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South Dakota v. Wayfair: The Physical Presence Rule - Outdated and Overturned

August 01, 2018

By: Trav Baxter

Category: Tax

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South Dakota v. Wayfair:[1]

Just about every State in the U.S. imposes a “sales tax” on the retail sale of goods and services in their State.[2] That sales tax is required to be collected and remitted by the seller of the goods or services; however, if the seller does not collect and remit the sales tax, then the purchaser is required to remit the tax.

One of the main issues that States have faced over the years is their inability to require out-of-state retailers to collect and remit sales tax on sales made to consumers within their State. This barrier to collection of sales tax from out-of-state retailers is the result of the holdings in two U.S. Supreme Court Cases, National Bellas Hess, Inc. v. Department of Revenue of Ill.[3] and Quill Corp. v. North Dakota,[4] under which the physical presence rule became the standard for whether an out-of-state retailer was required to collect and remit. The physical presence rule provides that a State may not require an out-of-state retailer to collect and remit sales tax if such retailer has no physical presence in the State. This inability to require such out-of-state retailers to collect and remit has increased many States’ revenue shortfalls, and with a dramatic increase in e-commerce it has only become worse. For example, it is estimated that the State of Arkansas would collect $35.4 million more in sales tax each year if it could require out-of-state retailers to collect and remit sales tax for their online sales to residents of Arkansas.[5]

As a result of the decrease in sales tax revenue in South Dakota, due to the increase in online sales to its residents, South Dakota enacted a law that required out-of-state retailers to collect and remit sales tax “as if the seller had a physical presence in [South Dakota].”[6] The South Dakota act did not apply to all out-of-state retailers, but only to those that on an annual basis either delivered more than $100,000 of goods or services into South Dakota, or engaged in 200 or more separate transactions for the delivery of goods or services into South Dakota.[7] After enactment, South Dakota filed an action in state court seeking declaratory relief against three large online retailers who had no physical presence in South Dakota, being Wayfair, Newegg and Overstock.[8] After adverse decisions from South Dakota courts in favor of the online retailers and pursuant to the physical presence test, South Dakota appealed to the U.S. Supreme Court.[9]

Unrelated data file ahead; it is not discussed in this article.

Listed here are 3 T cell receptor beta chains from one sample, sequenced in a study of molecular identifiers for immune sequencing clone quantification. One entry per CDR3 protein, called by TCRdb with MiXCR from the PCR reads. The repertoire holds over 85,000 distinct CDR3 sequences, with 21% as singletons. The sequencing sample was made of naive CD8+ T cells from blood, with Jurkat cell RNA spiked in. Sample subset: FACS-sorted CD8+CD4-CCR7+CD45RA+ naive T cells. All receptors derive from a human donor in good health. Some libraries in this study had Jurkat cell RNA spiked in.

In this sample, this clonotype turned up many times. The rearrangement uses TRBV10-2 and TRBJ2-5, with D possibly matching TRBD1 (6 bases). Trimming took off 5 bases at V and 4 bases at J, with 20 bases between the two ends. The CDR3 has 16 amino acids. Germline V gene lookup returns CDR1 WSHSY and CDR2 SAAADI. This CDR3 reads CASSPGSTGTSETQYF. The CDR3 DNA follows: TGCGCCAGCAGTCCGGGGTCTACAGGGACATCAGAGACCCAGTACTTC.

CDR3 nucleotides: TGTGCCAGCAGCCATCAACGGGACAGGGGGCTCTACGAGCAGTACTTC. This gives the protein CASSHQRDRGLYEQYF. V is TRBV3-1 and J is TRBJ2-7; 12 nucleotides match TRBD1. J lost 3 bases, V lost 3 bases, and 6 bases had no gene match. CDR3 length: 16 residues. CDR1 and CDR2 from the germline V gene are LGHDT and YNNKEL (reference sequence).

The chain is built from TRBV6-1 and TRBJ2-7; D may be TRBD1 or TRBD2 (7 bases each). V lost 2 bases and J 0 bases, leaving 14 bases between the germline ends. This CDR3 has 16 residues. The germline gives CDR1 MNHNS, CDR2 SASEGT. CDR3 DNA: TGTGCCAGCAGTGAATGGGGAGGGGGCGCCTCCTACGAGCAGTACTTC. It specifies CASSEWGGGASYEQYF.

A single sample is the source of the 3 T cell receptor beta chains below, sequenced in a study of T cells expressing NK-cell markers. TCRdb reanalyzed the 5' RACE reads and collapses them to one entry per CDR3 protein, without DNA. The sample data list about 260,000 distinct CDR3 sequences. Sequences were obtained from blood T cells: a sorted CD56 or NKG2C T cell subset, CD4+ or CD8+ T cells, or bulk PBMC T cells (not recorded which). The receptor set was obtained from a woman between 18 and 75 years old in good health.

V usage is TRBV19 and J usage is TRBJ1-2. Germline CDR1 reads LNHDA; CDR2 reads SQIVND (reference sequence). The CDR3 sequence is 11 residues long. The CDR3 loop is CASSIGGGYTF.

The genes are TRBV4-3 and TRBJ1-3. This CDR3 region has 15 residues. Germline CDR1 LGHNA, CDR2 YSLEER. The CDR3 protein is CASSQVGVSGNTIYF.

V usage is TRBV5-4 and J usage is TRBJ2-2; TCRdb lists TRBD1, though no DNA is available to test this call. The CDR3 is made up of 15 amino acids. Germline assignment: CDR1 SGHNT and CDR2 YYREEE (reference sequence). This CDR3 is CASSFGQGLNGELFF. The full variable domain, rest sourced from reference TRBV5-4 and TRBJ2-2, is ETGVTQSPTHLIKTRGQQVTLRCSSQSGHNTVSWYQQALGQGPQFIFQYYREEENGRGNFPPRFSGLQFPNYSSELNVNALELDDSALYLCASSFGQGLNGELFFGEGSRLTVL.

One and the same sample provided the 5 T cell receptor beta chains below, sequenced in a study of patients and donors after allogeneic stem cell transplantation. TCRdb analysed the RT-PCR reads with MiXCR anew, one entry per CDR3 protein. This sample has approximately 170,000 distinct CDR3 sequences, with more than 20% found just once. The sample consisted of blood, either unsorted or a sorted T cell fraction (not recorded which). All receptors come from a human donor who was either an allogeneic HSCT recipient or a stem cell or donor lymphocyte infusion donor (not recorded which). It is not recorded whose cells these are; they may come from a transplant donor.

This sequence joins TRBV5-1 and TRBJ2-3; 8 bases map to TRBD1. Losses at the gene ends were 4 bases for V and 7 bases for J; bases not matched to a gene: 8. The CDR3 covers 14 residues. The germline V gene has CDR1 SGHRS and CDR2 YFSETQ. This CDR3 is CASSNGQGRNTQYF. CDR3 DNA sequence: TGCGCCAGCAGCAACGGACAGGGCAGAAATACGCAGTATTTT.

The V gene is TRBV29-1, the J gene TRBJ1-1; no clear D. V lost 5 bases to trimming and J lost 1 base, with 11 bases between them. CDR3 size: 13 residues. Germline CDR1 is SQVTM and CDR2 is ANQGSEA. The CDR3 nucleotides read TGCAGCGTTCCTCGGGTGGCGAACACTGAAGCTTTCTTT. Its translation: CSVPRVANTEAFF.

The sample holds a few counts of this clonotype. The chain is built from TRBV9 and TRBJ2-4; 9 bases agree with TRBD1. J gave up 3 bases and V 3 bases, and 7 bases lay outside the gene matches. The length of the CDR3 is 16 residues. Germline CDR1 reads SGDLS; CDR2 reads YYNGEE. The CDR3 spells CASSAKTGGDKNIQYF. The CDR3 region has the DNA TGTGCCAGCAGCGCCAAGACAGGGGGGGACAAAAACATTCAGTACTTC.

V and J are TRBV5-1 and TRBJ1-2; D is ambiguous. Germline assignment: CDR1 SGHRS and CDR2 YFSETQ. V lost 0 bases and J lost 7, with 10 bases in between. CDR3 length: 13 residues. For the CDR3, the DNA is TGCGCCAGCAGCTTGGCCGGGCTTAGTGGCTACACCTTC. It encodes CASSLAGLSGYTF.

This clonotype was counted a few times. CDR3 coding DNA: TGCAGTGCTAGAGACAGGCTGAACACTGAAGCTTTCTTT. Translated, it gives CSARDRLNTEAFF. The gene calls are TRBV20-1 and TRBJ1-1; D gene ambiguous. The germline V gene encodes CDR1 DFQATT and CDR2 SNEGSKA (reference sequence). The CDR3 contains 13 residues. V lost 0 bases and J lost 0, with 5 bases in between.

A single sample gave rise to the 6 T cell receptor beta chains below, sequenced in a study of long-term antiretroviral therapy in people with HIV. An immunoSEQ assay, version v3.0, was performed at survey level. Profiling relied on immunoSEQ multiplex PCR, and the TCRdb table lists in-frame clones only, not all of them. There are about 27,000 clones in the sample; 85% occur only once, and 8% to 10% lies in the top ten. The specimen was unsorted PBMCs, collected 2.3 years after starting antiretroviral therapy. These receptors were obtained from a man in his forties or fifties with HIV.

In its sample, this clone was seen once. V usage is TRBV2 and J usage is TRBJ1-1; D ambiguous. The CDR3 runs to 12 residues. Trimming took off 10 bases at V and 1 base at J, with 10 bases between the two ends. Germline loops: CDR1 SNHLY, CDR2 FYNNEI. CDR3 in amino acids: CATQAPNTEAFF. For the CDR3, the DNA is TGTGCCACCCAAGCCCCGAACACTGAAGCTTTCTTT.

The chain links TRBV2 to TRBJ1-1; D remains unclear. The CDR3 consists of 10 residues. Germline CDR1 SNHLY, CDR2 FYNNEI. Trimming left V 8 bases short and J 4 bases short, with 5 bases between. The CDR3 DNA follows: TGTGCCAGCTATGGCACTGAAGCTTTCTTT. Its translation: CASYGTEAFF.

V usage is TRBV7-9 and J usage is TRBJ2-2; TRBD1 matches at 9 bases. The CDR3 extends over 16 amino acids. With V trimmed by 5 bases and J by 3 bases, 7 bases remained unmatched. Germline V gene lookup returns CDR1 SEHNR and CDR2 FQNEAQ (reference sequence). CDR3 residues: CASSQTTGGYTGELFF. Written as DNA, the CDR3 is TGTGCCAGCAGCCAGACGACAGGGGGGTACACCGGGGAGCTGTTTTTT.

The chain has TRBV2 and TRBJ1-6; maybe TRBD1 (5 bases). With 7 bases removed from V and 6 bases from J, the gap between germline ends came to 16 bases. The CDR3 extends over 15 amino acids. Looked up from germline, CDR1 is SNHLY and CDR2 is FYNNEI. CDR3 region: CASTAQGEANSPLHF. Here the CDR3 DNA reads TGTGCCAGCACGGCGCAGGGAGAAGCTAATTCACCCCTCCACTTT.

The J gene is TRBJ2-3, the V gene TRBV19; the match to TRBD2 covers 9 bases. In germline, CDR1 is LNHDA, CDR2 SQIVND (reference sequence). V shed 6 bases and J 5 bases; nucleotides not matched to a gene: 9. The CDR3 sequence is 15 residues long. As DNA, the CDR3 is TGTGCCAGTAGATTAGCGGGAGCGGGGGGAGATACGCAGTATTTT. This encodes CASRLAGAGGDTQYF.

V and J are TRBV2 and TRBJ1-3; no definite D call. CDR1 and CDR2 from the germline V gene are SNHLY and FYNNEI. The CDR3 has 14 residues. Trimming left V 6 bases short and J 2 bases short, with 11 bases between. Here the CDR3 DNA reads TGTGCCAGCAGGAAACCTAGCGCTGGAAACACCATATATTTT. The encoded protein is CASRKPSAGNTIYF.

In taking up the issue of the validity of state taxation and whether or not the South Dakota law was constitutional, the court cited application of the Commerce Clause and the four-prong test in Complete Auto Transit, Inc. v. Brady.[10] Pursuant to the Complete Auto test, the validity of a state tax will be sustained if it (1) applies to an activity with substantial nexus with the taxing State, (2) is fairly apportioned, (3) does not discriminate against interstate commerce, and (4) is fairly related to the services the State provides.[11] In application of the Complete Auto test and overruling Bellas Hess and Quill, the Court held that an activity does not have to meet the physical presence test to satisfy the first-prong requirement of substantial nexus, and that South Dakota had clearly demonstrated sufficient nexus as “the [South Dakota] Act applies only to sellers who engage in a significant quantity of business in the State, and respondents are large, national companies that undoubtedly maintain an extensive virtual presence.”[12] The Court stated that “[m]odern e-commerce does not align analytically with a test that relies on the sort of physical presence defined in Quill[13] . . . and the Court “should not maintain a rule that ignores these substantial virtual connections to the State.”[14] The Court further stated that “[h]elping [Wayfair, Newegg and Overstock] customers evade a lawful tax unfairly shifts to those customers who buy from their competitors with a physical presence that satisfies Quill . . . an increased share of the taxes.”[15]

The Wayfair case opens the door for a more level playing field for retailers in a world where consumers are engaging in more and more e-commerce every day. It will be interesting to see how States respond.


[1] U.S. S. Ct., Dkt. No. 17-494 (June 21, 2018).

[2] Only five States do no impose a sales tax on the sale of goods and services: Alaska, New Hampshire, Delaware Montana and Oregon. See The Five States without a Statewide Sales Tax, at https://www.thebalance.com/states-without-a-sales-tax-3193305

[3] 386 U.S. 753 (1967)

[4] 504 U.S. 298 (1992)

[5] Arkansas Democrat Gazette, State to reap $35M in taxes, panel told, 1A, 5A (July 28, 2018).

[6] SDCL § 10-64-2.

[7] Id.

[8] 2017 WL 4358293 (S.D.Cir.).

[9] State v. Wayfair Inc., 901 N.W.2d 754, 2017 S.D. 56.

[10] 430 U.S. 274 (1977).

[11] Id. at 279.

[12] U.S. S. Ct., Dkt. No. 17-494, (Syllabus).

[13] U.S. S. Ct., Dkt. No. 17-494, pg. 14.

[14] Id. at 15.

[15] Id. at 17.

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